[swift-evolution] final + lazy + fileprivate modifiers

David Waite david at alkaline-solutions.com
Tue Feb 21 18:19:39 CST 2017

> On Feb 21, 2017, at 2:27 AM, Joanna Carter <joanna at carterconsulting.org.uk> wrote:
> But in the Swift world, we now have the ability to extend almost any type, except Any and AnyObject, which appear to be protected by some deep and dark mechanism within the compiler.  So, just as those two protocols cannot be extended, should we not be looking at some generally available mechanism to prevent extensibility of any type?
> And, I am not talking visibility here, just extensibility ; somehow those two concerns are often conflated and, I believe, this is the cause of much of the "lively" discussion on visibility specifiers.

This is imho more of an issue with ABI and resiliency. If I can create an extension which adds a method to a type, and that type gains a method with that same signature in a later release, what is the behavior?

>> In C++ terms, it would be when I want some other class to have friend access to a function/data, but for it not to be arbitrarily accessible by subtypes
> Indeed. I do wonder if some folks approach visibility control as an exercise in "what can I see" whereas, demonstrated by C++ friends, it becomes obvious that it is more about "what do I want to allow to be seen"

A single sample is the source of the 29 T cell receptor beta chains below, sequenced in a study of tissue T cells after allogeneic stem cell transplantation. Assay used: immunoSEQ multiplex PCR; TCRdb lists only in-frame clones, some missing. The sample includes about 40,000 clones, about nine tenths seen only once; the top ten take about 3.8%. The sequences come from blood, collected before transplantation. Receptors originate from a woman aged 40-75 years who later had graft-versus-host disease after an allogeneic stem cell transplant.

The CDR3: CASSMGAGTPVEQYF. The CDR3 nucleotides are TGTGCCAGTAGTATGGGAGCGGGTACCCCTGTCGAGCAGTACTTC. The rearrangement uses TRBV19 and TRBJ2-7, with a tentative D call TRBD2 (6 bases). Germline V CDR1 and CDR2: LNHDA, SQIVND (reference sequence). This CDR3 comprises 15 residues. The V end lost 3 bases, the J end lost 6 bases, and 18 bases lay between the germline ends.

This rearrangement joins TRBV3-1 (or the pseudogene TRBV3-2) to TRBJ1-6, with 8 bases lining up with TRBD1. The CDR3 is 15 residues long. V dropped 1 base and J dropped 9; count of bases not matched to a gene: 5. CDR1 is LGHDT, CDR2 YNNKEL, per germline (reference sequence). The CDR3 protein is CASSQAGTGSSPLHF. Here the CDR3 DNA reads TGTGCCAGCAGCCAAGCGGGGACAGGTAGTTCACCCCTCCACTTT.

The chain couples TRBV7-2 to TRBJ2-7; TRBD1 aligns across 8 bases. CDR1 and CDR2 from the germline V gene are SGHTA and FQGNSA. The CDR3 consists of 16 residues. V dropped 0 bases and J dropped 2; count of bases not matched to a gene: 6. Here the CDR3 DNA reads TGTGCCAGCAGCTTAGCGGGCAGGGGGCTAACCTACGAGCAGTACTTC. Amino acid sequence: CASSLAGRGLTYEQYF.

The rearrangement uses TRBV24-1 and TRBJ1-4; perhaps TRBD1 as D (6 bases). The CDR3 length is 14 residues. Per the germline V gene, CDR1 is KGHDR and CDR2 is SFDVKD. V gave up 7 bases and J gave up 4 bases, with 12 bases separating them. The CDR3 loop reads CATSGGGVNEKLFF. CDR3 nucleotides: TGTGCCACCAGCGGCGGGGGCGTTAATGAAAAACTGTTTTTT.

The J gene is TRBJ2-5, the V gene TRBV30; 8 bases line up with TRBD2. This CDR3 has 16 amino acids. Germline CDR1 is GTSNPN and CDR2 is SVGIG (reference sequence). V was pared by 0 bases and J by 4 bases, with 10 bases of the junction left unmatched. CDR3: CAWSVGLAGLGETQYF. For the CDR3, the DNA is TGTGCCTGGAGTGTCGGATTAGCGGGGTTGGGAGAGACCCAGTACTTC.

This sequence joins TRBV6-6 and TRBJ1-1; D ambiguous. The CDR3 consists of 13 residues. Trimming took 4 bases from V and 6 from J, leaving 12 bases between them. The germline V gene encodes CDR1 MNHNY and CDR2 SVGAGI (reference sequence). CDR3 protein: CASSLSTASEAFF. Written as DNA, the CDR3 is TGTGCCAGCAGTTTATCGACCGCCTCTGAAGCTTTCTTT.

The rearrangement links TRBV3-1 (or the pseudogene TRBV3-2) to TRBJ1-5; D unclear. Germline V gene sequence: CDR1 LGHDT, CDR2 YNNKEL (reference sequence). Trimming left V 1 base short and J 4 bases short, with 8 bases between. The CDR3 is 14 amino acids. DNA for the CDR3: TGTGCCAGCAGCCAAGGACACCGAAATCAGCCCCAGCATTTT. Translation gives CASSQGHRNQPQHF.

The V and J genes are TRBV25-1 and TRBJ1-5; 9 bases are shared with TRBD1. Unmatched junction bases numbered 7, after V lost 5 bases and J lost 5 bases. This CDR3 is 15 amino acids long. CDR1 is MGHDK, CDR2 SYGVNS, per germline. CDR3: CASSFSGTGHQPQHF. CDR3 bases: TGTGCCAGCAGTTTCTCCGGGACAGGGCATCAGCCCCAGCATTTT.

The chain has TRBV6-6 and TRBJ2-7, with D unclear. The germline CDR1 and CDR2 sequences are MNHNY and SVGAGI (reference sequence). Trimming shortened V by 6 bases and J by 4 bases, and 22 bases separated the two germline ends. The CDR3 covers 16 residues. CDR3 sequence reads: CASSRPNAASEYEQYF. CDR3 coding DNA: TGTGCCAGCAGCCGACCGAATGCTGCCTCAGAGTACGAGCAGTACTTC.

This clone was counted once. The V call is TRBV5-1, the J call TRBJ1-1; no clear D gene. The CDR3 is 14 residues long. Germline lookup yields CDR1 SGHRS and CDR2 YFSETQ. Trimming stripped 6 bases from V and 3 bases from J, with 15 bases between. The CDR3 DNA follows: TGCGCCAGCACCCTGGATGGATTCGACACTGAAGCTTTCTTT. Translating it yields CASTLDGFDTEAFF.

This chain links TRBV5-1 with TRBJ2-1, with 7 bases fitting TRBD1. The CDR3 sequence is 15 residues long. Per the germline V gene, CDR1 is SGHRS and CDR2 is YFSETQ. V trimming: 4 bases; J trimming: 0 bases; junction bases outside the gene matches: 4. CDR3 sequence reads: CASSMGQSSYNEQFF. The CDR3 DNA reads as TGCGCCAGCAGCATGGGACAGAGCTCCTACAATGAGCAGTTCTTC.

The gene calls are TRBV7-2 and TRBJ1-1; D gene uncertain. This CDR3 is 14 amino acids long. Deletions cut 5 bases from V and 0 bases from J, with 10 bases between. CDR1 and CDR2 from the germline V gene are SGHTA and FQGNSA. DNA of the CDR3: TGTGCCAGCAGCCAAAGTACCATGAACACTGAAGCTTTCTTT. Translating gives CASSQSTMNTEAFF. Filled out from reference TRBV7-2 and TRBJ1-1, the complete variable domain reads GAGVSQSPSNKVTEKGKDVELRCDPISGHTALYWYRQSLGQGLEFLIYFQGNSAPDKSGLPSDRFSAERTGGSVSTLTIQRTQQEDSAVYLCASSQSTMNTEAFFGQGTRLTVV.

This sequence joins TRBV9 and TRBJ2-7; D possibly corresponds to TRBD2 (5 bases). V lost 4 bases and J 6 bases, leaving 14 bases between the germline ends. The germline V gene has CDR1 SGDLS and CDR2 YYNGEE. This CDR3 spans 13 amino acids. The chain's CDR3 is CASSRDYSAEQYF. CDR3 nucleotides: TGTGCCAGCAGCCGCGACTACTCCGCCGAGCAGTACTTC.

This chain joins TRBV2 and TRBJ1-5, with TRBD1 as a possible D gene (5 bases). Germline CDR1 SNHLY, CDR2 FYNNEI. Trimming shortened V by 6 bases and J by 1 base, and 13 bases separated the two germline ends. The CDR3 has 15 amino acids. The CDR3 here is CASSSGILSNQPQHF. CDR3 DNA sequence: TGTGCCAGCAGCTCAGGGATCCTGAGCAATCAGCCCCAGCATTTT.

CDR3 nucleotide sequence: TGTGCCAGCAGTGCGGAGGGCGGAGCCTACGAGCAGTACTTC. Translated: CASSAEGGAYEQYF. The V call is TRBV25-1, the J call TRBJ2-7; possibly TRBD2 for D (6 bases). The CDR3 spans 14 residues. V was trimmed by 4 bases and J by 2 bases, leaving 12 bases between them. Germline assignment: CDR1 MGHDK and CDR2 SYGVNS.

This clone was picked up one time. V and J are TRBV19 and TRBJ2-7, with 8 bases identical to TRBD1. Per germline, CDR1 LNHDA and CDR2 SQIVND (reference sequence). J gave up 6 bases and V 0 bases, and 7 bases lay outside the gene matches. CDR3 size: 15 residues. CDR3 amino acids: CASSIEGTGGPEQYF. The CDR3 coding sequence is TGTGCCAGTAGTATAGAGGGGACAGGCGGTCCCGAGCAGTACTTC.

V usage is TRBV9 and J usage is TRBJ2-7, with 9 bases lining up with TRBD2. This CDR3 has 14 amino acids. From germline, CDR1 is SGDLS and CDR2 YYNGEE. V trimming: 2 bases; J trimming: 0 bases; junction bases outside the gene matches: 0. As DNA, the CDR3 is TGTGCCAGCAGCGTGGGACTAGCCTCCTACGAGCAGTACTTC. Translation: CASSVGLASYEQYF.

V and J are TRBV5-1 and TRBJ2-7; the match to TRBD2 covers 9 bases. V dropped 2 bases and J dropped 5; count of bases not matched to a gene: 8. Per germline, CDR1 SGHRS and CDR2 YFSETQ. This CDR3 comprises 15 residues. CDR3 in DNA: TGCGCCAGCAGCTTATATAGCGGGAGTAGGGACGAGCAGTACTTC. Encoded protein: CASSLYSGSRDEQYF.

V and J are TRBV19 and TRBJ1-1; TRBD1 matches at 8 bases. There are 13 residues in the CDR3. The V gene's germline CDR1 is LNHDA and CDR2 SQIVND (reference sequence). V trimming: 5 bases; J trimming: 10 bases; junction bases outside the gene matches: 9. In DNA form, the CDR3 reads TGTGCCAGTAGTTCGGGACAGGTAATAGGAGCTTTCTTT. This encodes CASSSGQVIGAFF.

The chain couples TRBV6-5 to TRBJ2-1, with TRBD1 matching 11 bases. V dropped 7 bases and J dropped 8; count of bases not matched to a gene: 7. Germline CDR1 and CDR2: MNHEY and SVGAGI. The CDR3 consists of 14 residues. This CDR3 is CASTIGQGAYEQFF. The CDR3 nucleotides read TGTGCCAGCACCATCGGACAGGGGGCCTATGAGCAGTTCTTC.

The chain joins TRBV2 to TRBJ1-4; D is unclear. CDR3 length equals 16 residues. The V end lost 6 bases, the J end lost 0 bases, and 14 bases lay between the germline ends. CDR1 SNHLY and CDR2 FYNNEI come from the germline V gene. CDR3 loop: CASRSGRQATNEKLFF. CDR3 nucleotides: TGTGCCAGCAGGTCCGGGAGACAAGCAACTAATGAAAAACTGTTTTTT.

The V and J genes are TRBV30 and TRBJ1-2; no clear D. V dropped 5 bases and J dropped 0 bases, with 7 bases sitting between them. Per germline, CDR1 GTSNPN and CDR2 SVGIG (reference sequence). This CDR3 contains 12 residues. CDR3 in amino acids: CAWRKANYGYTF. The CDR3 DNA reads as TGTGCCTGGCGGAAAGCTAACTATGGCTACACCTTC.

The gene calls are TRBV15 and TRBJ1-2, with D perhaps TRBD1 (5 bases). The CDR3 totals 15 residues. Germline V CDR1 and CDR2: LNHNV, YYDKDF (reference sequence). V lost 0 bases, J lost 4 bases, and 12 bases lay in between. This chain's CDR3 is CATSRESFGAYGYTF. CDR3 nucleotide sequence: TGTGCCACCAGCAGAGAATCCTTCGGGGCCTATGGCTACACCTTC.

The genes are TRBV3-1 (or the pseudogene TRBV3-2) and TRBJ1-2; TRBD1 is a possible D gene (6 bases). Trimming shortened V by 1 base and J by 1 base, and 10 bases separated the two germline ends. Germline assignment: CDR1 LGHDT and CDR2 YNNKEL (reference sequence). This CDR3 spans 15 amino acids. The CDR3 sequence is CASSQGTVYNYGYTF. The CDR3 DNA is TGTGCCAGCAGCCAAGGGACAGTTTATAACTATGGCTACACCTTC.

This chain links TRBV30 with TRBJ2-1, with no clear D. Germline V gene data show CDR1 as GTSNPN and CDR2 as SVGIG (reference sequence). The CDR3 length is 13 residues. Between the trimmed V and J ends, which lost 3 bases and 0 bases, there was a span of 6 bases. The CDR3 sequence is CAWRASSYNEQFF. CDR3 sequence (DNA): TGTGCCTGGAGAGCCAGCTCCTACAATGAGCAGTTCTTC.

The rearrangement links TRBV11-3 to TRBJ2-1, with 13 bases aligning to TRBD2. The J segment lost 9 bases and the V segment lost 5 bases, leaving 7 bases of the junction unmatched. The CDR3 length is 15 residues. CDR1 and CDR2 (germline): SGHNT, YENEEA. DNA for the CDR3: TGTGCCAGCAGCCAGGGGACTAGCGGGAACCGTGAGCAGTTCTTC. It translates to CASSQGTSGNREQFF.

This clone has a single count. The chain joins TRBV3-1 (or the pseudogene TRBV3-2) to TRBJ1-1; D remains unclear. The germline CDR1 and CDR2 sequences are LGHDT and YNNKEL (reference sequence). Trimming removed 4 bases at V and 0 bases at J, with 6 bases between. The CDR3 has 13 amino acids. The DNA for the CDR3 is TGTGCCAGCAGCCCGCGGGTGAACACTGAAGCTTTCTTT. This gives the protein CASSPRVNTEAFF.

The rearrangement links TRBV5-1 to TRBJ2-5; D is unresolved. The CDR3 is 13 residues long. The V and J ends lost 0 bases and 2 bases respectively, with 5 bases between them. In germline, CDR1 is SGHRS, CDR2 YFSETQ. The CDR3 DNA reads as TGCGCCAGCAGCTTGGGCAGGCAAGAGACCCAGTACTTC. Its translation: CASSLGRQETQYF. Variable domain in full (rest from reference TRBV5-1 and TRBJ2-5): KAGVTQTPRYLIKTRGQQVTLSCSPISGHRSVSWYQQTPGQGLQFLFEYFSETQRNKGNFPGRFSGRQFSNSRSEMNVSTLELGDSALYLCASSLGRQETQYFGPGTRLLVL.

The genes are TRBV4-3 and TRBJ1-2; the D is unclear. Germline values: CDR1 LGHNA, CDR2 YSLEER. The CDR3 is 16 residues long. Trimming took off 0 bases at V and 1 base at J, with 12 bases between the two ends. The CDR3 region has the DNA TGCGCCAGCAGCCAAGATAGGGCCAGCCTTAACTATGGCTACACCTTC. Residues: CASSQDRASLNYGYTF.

> Is there not a value in forking this discussion into which keywords are truly about visibility control and which are about extensibility control?

Possibly; they are two axes. However, I’m hoping that new access modifiers (including possible submodule functionality) + extensibility modifiers are considered holistically. 

For instance, if there is a feature that allows something comparable to ‘friend’ level access, a restrictive private makes a lot more sense than one with exceptions allowing access to subtypes, within the same file, to extensions, etc. A restrictive, scoped private would be what you use to protect the invariants of your type, with less protected methods given to allow extensions and internal modification safely.

But without a submodule or similar access level, we need a “fileprivate” level access (renamed to ‘private’ or not) to make sure code needing a higher level of access can get it, by being embedded in the same file.

> OK, how does this sound?
> Extend the 'final' concept, currently used only in classes, to protect any, non-protocol, type from being extended.

The extension mechanism, both being able to add new methods and to conform an existing class to a protocol retroactively, is absurdly powerful. It doesn’t offer any privileged manipulation of types today that would give a safety related reason to restrict it. I’d be reluctant to let someone take that away from me personally without a strong language-level justification (such as needing to restrict it partially to meet ABI/resiliency requirements)


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